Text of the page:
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Doody's Review ServiceReviewer: Michael Joel Schrift, DO, MA (University of Illinois at Chicago College of Medicine)
Description: This is an important new book addressing a fundamental issue: can cognitive neuroscience be used as a tool to understand brain and behavior relationships and in particular whether psychopathology can be studied within a cognitive neuroscience framework alone using functional brain imaging and neuropsychological measures? It seems reasonable, as neuroscience suggests, that the mind is what the brain does, and if psychopathology can be understood as alterations of the computation/information processing functions of the various processes that are involved in that form of psychopathology (be it an altered mood state, a belief or a perception, etc.), then cognitive neuroscience should appropriately be applied to psychopathology. However, as this book addresses, are there limits that cognitive neuroscience has in informing us on psychopathology? Written and edited by group of internationally recognized researchers on the cognitive neuroscience of psychopathology, this book is an outstanding summary of the contemporary issues in the study of mind, brain, and phenomenology.
Purpose: The purpose is to provide a "philosophical analysis of the role of neuroscience in the study of psychopathology." The book addresses the importance as well as the limitations of cognitive neuroscience as an aid in understanding psychopathology.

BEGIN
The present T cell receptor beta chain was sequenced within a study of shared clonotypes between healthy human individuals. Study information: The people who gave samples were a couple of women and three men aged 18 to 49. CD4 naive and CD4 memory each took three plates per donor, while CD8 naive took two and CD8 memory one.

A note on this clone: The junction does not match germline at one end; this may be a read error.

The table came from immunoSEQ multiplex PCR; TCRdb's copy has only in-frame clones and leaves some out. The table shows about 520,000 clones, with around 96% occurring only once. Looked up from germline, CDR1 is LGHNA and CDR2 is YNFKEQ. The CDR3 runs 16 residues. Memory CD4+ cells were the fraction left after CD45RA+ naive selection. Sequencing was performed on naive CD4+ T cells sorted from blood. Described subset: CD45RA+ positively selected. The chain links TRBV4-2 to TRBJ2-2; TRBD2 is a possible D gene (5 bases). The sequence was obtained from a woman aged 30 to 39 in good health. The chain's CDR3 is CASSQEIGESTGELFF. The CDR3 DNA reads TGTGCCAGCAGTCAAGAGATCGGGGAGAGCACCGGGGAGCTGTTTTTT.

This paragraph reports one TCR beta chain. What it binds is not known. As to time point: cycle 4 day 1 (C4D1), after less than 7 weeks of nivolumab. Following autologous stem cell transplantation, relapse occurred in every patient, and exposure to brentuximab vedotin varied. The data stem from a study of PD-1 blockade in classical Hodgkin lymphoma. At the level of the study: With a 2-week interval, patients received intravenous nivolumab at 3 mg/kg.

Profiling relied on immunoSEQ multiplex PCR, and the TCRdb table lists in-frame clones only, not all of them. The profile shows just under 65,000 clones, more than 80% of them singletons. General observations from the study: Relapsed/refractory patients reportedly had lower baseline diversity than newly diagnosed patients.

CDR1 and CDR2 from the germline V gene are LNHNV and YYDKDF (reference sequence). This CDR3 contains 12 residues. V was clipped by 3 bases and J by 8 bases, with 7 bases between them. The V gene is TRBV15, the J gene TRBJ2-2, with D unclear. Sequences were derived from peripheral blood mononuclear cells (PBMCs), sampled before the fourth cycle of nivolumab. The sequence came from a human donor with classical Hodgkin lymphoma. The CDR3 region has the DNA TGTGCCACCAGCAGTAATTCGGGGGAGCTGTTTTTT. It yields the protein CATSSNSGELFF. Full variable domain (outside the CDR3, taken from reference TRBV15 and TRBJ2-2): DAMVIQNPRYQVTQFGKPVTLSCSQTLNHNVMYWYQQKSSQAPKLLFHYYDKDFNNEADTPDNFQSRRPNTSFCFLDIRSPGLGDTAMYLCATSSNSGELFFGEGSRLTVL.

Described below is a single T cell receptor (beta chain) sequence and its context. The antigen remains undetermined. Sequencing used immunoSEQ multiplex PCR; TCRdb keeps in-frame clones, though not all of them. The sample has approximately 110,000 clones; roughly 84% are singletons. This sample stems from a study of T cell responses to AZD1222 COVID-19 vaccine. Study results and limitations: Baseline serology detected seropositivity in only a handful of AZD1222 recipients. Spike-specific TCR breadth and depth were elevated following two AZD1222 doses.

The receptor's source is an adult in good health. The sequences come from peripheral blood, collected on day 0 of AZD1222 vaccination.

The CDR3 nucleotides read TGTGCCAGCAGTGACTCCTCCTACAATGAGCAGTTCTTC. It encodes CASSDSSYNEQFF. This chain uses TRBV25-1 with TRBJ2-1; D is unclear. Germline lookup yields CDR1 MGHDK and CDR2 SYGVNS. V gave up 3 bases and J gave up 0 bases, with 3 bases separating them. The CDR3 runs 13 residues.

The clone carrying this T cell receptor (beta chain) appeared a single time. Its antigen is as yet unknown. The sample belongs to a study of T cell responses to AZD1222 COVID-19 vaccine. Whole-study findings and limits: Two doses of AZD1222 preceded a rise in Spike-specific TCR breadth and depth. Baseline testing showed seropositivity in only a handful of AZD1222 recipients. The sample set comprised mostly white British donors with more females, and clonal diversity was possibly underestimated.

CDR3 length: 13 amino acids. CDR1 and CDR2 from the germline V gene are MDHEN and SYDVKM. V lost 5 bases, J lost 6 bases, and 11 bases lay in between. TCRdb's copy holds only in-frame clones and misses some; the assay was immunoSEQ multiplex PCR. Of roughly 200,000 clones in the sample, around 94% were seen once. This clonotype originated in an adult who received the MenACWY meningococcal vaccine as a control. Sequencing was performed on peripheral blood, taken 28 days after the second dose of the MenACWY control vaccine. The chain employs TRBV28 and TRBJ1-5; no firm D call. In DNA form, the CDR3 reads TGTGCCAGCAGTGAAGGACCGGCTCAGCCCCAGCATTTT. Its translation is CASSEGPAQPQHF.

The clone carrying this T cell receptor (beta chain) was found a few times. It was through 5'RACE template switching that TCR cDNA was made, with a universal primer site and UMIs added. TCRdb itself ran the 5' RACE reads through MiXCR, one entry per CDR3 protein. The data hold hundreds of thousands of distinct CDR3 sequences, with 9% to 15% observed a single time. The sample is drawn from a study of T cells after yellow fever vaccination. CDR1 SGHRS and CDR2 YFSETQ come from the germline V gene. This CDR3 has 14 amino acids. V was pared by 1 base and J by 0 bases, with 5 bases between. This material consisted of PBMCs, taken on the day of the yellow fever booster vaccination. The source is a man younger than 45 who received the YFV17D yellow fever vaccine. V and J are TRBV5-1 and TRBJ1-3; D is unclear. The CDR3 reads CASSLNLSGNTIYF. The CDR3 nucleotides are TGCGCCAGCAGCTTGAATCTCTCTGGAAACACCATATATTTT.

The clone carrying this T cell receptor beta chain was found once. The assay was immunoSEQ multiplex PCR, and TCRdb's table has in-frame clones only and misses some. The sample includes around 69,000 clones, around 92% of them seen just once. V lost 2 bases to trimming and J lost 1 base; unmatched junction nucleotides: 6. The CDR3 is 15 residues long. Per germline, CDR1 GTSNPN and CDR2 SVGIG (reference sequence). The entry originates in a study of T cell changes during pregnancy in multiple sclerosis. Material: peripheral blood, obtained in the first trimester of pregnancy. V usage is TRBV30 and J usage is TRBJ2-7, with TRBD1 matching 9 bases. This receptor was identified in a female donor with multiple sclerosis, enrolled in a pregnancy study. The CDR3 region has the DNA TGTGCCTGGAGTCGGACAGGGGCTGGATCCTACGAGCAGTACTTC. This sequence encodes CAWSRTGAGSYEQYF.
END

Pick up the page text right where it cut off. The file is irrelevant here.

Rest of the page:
Audience: The target audience includes cognitive neuroscientists studying psychiatric disorders as well as philosophers studying psychopathology and phenomenology. Anyone interested in the conceptual issues of bringing science to bear on the understanding of mental illness would benefit from reading this book.
Features: The 17 chapters are organized into seven sections that cover psychiatry as a science, the nature of mental illness, reconciling paradigms between psychiatry and philosophy, psychiatry and neuroscience, scientific analysis of phenomenology and a scientific understanding of delusions, the neuroscientific contributions to moral psychology, and the future of scientific psychology. This is a scholarly book and contains relevant and contemporary citations of the scientific and philosophical literature.
Assessment: This is an excellent entree for readers interested in the importance of understanding behavior and psychopathology scientifically. It is essential reading for those involved in the understanding of mind and brain.